Business usually prefers to avoid championing day-to-day government regulation. But a recent explosion of “surf by” lawsuits accusing consumer-facing websites of violating Title III of the Americans With Disabilities Act (ADA) has businesses demanding regulations setting the minimum requirements to render commercial websites accessible to disabled visitors.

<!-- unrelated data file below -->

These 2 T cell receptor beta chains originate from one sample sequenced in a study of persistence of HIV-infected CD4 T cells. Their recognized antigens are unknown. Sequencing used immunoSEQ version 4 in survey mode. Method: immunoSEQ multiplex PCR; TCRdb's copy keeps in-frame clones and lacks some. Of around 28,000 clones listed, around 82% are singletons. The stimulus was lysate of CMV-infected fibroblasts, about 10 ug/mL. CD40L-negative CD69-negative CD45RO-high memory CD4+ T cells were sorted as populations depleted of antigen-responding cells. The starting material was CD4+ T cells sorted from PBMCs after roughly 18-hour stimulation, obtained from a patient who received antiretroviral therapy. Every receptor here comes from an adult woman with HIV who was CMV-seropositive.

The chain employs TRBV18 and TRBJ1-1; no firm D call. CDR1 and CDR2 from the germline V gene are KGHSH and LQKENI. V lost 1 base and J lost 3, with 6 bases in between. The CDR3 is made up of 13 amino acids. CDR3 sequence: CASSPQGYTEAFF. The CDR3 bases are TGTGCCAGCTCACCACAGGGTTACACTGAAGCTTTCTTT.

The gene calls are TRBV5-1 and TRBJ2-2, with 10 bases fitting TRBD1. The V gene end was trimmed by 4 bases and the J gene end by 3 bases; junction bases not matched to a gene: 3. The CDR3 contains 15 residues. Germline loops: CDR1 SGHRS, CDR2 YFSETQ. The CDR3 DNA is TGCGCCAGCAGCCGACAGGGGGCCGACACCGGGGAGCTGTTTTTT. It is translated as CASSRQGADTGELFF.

The Department of Justice (DOJ) has concluded that websites are places of public accommodation, requiring accessibility to all visitors. But the DOJ has failed to regulate the standards of accessibility, opening every commerce category to accessibility lawsuits—with over 1.000 filed in New York federal courts alone. Seeking a definitive safe harbor, business interest groups are calling on Congress to mandate that the DOJ issue regulations firmly establishing accessibility standards. The White House is championing a reduced business regulatory scheme, leaving courts as the arbiter of minimum standards. This has led to commercial chaos, replete with over-burdened court dockets and companies facing shake-down lawsuits often settled for amounts less than defense costs.

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